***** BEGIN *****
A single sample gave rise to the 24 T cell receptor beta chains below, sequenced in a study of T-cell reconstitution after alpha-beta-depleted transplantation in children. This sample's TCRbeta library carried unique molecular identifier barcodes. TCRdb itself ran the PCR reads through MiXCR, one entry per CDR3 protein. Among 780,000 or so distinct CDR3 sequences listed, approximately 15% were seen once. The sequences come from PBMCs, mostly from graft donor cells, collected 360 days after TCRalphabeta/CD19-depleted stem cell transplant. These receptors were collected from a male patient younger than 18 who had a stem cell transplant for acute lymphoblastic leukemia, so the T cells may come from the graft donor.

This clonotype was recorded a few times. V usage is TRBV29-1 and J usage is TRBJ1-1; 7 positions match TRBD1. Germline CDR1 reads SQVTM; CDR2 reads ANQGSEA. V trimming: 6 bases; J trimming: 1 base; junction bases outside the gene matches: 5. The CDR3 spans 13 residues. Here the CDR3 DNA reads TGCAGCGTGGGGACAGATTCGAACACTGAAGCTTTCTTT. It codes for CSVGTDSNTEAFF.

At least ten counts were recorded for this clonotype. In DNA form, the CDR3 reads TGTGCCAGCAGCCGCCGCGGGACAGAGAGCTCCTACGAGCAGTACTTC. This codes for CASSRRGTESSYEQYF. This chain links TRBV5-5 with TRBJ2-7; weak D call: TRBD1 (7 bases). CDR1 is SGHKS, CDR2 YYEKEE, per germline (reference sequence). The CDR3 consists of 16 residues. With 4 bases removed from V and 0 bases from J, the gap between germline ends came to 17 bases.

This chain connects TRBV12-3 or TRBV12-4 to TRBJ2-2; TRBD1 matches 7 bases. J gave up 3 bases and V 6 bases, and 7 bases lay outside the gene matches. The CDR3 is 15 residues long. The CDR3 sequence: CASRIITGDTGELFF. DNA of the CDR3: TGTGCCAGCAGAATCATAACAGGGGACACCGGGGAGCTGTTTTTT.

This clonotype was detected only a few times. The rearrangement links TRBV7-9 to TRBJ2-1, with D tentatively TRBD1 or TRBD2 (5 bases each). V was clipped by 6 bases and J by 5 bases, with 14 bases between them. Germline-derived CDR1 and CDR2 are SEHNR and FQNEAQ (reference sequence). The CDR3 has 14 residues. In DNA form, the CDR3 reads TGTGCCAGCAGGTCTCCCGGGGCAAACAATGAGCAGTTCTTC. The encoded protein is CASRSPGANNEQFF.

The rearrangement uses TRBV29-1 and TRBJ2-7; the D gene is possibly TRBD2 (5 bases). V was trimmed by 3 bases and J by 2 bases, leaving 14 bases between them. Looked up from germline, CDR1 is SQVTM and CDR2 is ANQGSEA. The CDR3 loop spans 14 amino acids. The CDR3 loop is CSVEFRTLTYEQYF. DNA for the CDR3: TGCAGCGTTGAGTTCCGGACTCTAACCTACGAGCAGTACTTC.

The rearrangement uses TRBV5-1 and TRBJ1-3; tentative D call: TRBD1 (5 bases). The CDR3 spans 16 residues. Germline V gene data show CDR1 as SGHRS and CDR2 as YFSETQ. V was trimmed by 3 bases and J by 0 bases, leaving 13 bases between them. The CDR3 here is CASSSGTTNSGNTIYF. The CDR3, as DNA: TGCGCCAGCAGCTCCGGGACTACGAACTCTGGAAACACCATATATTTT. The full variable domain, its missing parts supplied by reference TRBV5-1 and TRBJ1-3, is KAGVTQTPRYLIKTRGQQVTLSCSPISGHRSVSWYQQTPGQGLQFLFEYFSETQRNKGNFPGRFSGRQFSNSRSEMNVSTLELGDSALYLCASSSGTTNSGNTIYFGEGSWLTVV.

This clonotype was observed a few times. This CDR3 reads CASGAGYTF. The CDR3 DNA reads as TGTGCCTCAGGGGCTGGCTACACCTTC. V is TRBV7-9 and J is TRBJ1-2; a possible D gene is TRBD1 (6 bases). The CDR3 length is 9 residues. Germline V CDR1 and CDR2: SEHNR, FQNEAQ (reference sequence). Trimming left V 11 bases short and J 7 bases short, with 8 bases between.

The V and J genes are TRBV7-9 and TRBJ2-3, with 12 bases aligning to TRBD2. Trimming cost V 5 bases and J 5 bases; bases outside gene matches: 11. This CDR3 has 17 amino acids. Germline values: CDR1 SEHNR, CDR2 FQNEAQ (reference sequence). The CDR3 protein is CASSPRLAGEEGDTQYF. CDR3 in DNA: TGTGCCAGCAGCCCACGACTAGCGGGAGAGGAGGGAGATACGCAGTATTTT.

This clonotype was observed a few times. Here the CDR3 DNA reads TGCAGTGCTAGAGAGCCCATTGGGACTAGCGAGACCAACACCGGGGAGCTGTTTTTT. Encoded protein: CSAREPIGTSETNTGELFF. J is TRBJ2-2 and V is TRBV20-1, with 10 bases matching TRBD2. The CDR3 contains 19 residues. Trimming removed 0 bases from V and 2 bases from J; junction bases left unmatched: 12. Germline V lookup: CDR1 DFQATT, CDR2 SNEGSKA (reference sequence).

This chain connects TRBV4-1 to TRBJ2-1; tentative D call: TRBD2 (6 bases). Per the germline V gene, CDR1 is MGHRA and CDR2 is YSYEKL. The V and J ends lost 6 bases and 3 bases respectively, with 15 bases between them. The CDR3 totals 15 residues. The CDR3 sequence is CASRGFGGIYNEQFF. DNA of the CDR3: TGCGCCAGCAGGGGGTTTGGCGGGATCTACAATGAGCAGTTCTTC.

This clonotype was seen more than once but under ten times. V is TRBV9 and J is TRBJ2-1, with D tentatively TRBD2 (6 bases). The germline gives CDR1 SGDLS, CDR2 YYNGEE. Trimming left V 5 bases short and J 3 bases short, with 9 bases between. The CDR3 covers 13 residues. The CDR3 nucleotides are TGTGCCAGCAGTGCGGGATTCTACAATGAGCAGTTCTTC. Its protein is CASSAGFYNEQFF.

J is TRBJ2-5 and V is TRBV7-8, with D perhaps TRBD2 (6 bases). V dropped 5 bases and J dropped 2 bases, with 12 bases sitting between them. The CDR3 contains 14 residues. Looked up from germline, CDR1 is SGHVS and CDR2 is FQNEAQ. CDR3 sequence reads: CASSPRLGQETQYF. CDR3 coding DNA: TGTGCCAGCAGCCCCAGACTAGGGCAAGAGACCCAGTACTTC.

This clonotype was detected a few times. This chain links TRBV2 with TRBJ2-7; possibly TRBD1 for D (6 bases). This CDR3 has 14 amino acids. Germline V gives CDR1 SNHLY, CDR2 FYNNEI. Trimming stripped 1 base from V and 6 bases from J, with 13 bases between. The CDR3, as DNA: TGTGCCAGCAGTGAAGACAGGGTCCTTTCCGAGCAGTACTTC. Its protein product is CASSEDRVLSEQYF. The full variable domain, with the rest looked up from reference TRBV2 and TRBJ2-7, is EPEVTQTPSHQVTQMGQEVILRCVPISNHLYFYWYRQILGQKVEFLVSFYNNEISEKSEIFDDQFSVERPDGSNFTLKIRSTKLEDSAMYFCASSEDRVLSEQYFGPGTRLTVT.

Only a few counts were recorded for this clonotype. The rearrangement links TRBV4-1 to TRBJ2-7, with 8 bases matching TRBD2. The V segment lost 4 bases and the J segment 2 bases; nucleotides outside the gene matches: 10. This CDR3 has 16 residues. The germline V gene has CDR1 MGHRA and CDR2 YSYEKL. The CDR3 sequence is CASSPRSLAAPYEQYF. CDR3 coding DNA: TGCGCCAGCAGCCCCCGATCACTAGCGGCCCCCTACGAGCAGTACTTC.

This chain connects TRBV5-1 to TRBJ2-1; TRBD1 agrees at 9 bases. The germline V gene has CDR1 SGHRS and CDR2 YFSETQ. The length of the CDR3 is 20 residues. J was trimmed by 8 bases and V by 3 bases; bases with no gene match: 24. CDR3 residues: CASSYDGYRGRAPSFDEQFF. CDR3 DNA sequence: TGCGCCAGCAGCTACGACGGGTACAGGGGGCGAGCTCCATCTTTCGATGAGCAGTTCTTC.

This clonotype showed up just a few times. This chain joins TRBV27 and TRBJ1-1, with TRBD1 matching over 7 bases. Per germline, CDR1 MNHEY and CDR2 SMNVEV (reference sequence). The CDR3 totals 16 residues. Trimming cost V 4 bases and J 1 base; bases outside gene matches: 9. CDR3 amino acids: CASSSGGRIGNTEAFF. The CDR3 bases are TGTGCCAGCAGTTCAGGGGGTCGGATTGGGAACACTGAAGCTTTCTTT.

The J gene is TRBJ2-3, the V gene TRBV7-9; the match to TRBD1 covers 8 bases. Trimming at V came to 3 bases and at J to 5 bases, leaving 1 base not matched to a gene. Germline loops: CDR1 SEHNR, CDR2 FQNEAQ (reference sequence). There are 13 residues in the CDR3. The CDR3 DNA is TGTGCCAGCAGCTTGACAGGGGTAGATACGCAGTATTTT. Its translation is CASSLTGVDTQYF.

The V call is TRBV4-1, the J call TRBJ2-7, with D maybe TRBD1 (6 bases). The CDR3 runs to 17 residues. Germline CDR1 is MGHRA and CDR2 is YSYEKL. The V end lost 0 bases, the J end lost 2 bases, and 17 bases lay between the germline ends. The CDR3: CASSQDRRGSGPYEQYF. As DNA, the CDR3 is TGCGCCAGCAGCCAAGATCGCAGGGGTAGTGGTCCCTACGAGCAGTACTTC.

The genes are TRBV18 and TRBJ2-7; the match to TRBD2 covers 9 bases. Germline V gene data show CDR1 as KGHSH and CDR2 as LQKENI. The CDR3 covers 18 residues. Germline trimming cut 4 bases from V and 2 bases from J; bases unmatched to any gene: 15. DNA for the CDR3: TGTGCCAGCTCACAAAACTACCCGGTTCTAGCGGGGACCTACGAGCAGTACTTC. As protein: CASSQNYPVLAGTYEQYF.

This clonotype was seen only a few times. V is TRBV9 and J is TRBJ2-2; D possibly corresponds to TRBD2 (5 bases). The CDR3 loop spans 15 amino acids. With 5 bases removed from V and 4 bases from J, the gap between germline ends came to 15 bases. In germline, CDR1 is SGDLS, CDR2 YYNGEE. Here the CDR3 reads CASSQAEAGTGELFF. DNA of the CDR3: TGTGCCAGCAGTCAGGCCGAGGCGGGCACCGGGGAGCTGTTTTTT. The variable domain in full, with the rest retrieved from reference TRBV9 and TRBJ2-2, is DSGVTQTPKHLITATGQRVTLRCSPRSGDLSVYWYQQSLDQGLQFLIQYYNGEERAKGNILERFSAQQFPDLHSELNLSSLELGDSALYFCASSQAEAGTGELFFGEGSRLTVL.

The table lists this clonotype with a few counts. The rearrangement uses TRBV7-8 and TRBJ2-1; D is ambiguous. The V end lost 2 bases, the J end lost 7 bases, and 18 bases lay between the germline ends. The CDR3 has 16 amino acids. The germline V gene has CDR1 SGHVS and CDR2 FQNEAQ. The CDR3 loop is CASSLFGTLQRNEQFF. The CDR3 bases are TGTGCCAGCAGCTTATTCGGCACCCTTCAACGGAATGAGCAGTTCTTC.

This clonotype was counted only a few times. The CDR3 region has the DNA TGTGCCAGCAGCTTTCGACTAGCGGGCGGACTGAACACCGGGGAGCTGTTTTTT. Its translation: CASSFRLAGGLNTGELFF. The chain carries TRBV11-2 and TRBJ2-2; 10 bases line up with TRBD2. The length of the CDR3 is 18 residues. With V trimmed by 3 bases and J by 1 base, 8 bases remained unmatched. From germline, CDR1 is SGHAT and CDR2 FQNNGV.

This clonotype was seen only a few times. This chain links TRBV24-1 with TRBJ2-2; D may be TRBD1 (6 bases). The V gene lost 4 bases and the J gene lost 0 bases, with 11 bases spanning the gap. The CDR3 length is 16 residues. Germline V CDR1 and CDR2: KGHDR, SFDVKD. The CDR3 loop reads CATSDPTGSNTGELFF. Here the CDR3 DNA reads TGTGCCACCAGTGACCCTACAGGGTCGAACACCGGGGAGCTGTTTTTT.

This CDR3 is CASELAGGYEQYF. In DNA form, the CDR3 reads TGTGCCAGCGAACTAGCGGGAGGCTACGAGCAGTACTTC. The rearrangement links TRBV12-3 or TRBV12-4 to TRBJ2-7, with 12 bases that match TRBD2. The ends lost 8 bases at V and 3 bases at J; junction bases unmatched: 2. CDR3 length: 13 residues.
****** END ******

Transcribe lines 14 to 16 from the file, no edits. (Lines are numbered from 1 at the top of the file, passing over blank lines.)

This clonotype was detected a few times. This chain links TRBV2 with TRBJ2-7; possibly TRBD1 for D (6 bases). This CDR3 has 14 amino acids. Germline V gives CDR1 SNHLY, CDR2 FYNNEI. Trimming stripped 1 base from V and 6 bases from J, with 13 bases between. The CDR3, as DNA: TGTGCCAGCAGTGAAGACAGGGTCCTTTCCGAGCAGTACTTC. Its protein product is CASSEDRVLSEQYF. The full variable domain, with the rest looked up from reference TRBV2 and TRBJ2-7, is EPEVTQTPSHQVTQMGQEVILRCVPISNHLYFYWYRQILGQKVEFLVSFYNNEISEKSEIFDDQFSVERPDGSNFTLKIRSTKLEDSAMYFCASSEDRVLSEQYFGPGTRLTVT.

Only a few counts were recorded for this clonotype. The rearrangement links TRBV4-1 to TRBJ2-7, with 8 bases matching TRBD2. The V segment lost 4 bases and the J segment 2 bases; nucleotides outside the gene matches: 10. This CDR3 has 16 residues. The germline V gene has CDR1 MGHRA and CDR2 YSYEKL. The CDR3 sequence is CASSPRSLAAPYEQYF. CDR3 coding DNA: TGCGCCAGCAGCCCCCGATCACTAGCGGCCCCCTACGAGCAGTACTTC.

This chain connects TRBV5-1 to TRBJ2-1; TRBD1 agrees at 9 bases. The germline V gene has CDR1 SGHRS and CDR2 YFSETQ. The length of the CDR3 is 20 residues. J was trimmed by 8 bases and V by 3 bases; bases with no gene match: 24. CDR3 residues: CASSYDGYRGRAPSFDEQFF. CDR3 DNA sequence: TGCGCCAGCAGCTACGACGGGTACAGGGGGCGAGCTCCATCTTTCGATGAGCAGTTCTTC.